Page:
I had hoped to find a metal gas can for my steam box boiler, but could not find one locally (they are all plastic), and though they are available online, the price ($40-50) was more than I wanted to pay.
People also use pressure cookers, but they are pricy, unless you can find one at a garage sale. Helena and I sold our pressure cooker at a garage sale, not so long ago. Who ever thought I'd need it?
Someone on the wooden boat forum mentioned using a paint can, and Home Depot has new paint cans for sale for under $5, so rather than wait for spring and garage sales, I've decided to go with that for now. I can always upgrade it to a pressure cooker or whatever, when I find one 'in the wild', this summer.
The reason you want a pressure cooker or gas can or paint can is the boiler needs to be a closed vessel, so the steam doesn't leak out. You could use a spaghetti pot or equivalent, but then you need to figure out how to seal it and keep it sealed during the steaming process. A normal pot lid doesn't seal the pot sufficiently.
To make sure the paint can bottom can hold up to an hour's boiling, at least, I'm going to do a test boil. I'll also try to determine how much water is boiled per hour, by checking to see how much water is left after an hour.
But here are some pics of the basic set up.
First, you need some sort of flange to attach the hose to both the can and the box. A correspondent to this blog, Jono, tipped me off to this common plumbing fitting:
|Flange & material for gasket|
Here is the lid, gasket, and flange ready for assembly.
|lid, gasket, flange|
And the whole boiler assembled, with hose clamped on.
|Steam box buttoned up|
Several correspondents warned me that my box would swell, jamming my cute little door shut, thus trapping my hickory inside and over cooking it.
To avert this tragedy, I opened up the dados that the door dropped into even more. Since a few people wrote to ask about my homemade router plane, I made a quick video, showing it in action.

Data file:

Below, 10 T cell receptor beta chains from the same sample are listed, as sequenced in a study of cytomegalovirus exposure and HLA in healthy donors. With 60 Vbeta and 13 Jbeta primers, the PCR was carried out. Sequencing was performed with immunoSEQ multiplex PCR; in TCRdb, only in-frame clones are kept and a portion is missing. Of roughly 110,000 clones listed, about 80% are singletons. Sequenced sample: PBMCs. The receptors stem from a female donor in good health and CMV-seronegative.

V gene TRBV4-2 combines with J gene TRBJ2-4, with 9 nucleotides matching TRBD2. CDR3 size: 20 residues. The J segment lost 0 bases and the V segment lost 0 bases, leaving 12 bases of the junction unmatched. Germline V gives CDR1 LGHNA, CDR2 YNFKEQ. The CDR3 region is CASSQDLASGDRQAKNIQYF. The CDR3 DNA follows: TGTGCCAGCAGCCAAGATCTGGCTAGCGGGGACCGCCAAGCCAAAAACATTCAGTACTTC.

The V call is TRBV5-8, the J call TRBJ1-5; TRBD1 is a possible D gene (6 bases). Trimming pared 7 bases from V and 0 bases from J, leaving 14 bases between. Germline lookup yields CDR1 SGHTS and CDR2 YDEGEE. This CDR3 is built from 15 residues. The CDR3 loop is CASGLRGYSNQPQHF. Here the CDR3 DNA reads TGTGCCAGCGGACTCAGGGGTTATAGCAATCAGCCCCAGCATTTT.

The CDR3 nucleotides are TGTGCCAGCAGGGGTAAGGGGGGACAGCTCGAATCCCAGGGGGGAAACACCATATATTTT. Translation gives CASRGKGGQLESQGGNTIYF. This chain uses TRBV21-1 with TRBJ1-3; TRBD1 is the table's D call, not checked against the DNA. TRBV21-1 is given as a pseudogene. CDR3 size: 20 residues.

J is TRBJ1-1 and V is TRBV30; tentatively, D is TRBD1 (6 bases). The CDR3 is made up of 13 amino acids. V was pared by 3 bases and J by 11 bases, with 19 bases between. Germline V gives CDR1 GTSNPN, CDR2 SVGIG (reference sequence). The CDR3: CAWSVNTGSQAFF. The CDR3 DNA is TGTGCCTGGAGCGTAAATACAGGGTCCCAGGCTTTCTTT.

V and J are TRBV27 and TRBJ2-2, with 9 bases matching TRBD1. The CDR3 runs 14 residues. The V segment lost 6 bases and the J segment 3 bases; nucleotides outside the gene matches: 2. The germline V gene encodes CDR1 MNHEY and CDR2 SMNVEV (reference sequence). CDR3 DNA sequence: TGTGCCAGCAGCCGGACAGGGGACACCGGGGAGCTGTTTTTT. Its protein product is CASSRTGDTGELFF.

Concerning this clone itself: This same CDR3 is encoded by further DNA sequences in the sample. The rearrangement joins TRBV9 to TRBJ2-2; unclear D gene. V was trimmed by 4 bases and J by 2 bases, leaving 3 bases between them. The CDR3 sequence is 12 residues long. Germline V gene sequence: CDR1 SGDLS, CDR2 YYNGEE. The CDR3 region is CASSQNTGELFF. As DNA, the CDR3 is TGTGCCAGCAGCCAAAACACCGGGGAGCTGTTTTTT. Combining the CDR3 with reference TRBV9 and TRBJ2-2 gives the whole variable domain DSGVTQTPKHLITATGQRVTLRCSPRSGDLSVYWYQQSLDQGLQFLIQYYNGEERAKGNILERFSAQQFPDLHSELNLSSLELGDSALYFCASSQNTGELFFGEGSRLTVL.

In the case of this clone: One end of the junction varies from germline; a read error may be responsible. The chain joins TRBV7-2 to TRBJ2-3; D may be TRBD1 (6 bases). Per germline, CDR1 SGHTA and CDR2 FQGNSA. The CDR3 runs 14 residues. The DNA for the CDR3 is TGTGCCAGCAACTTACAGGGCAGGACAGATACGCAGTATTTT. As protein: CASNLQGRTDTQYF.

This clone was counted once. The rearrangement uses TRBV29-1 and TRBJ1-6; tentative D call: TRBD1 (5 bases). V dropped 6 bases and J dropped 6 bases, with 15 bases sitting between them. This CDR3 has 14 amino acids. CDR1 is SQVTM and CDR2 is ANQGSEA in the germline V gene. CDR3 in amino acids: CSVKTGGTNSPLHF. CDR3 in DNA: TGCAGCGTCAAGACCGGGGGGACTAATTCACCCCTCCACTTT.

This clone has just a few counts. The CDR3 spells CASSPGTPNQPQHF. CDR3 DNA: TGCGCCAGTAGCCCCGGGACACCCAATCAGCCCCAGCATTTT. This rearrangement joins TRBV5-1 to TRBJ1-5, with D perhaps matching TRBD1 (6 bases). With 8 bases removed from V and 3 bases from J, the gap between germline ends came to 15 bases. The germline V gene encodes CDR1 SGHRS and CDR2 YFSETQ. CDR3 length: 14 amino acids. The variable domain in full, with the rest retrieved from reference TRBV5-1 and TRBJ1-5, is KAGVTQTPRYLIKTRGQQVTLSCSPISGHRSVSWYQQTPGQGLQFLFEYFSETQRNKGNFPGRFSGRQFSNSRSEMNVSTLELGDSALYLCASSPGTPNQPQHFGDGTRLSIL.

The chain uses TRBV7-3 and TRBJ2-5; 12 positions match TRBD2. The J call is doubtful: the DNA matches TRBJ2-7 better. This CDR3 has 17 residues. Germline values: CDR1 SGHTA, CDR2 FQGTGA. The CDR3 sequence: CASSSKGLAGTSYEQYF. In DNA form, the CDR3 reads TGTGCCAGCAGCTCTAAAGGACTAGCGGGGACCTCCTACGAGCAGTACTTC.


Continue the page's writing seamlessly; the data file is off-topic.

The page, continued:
Basically, what I've done is move the blade so it cuts about 1/8" deeper than the original dado. The blade is adjusted by loosening the wing nut on the back. I've already widened the width of the dado by about 1/4".
I do about 90% of the work in the first few seconds, then take another minute to get the corners sharp and clean. That seems a bit long to me, as I watch the video, but I was showing off for Helena!
I'm still practicing with this great little tool, so imagine I'll be quicker and less fussy as time goes on.
The results are quite good!
Anyway, back to the boiler. I know that some will consider doing a test run a bit nerdy... after all, this isn't NASA doing a test burn on one of their rocket engines, but what can I say? I'm a nerd at heart.
|Rocket scientist at work|
The results of an hour's test 'burn' are happily undramatic:
First, the can seemed unaffected by the hour's boil. It certainly didn't melt down, and frankly, I don't see any damage whatsoever to it. I imagine it will be good for at least several boils, as long as you don't let it run dry.
Second, a gallon was more than enough water for an hour. There was about 1/3rd of a gallon left. If I needed to do a two hour steam, I'd boil up another gallon in a kettle on the stove, and quickly refill my little boiler. I don't think it would take more than a minute to refill, which wouldn't have much effect on the steaming process.
Third, the boiler makes a huge amount of steam. You can see the plume in the background of the photo above. I think the 1" hose helps in this department. You don't want to do anything to impede the steam.
So, I do believe I'm ready to do some steaming. The next step is to build the forms to bend the steamed wood around.
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